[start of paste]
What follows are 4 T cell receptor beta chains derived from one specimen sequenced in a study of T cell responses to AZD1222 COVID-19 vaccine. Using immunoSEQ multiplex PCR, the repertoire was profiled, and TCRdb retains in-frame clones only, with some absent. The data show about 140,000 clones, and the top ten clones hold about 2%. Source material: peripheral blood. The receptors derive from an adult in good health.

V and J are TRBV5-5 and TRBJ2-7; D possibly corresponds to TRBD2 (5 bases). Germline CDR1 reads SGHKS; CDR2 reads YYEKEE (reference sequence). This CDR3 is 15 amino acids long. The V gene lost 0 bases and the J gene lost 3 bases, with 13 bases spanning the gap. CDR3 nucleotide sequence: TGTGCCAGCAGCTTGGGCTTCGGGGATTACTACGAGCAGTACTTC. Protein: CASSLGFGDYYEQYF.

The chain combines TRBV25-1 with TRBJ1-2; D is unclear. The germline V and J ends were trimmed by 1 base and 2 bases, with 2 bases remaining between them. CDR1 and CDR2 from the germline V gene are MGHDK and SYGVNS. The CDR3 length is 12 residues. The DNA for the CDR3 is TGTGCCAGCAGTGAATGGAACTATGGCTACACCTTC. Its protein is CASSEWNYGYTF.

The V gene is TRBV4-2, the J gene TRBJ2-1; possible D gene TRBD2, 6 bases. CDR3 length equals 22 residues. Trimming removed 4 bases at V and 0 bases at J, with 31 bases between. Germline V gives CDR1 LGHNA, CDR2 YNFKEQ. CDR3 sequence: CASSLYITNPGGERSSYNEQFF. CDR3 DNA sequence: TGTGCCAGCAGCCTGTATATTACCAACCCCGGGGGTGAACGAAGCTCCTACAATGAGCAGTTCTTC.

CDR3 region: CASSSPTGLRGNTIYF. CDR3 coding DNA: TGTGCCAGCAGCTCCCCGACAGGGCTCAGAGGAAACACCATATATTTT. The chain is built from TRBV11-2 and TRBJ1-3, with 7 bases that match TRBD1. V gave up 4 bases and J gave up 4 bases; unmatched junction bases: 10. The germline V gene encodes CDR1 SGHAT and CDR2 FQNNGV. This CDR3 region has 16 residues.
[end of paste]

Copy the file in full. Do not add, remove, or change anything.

What follows are 4 T cell receptor beta chains derived from one specimen sequenced in a study of T cell responses to AZD1222 COVID-19 vaccine. Using immunoSEQ multiplex PCR, the repertoire was profiled, and TCRdb retains in-frame clones only, with some absent. The data show about 140,000 clones, and the top ten clones hold about 2%. Source material: peripheral blood. The receptors derive from an adult in good health.

V and J are TRBV5-5 and TRBJ2-7; D possibly corresponds to TRBD2 (5 bases). Germline CDR1 reads SGHKS; CDR2 reads YYEKEE (reference sequence). This CDR3 is 15 amino acids long. The V gene lost 0 bases and the J gene lost 3 bases, with 13 bases spanning the gap. CDR3 nucleotide sequence: TGTGCCAGCAGCTTGGGCTTCGGGGATTACTACGAGCAGTACTTC. Protein: CASSLGFGDYYEQYF.

The chain combines TRBV25-1 with TRBJ1-2; D is unclear. The germline V and J ends were trimmed by 1 base and 2 bases, with 2 bases remaining between them. CDR1 and CDR2 from the germline V gene are MGHDK and SYGVNS. The CDR3 length is 12 residues. The DNA for the CDR3 is TGTGCCAGCAGTGAATGGAACTATGGCTACACCTTC. Its protein is CASSEWNYGYTF.

The V gene is TRBV4-2, the J gene TRBJ2-1; possible D gene TRBD2, 6 bases. CDR3 length equals 22 residues. Trimming removed 4 bases at V and 0 bases at J, with 31 bases between. Germline V gives CDR1 LGHNA, CDR2 YNFKEQ. CDR3 sequence: CASSLYITNPGGERSSYNEQFF. CDR3 DNA sequence: TGTGCCAGCAGCCTGTATATTACCAACCCCGGGGGTGAACGAAGCTCCTACAATGAGCAGTTCTTC.

CDR3 region: CASSSPTGLRGNTIYF. CDR3 coding DNA: TGTGCCAGCAGCTCCCCGACAGGGCTCAGAGGAAACACCATATATTTT. The chain is built from TRBV11-2 and TRBJ1-3, with 7 bases that match TRBD1. V gave up 4 bases and J gave up 4 bases; unmatched junction bases: 10. The germline V gene encodes CDR1 SGHAT and CDR2 FQNNGV. This CDR3 region has 16 residues.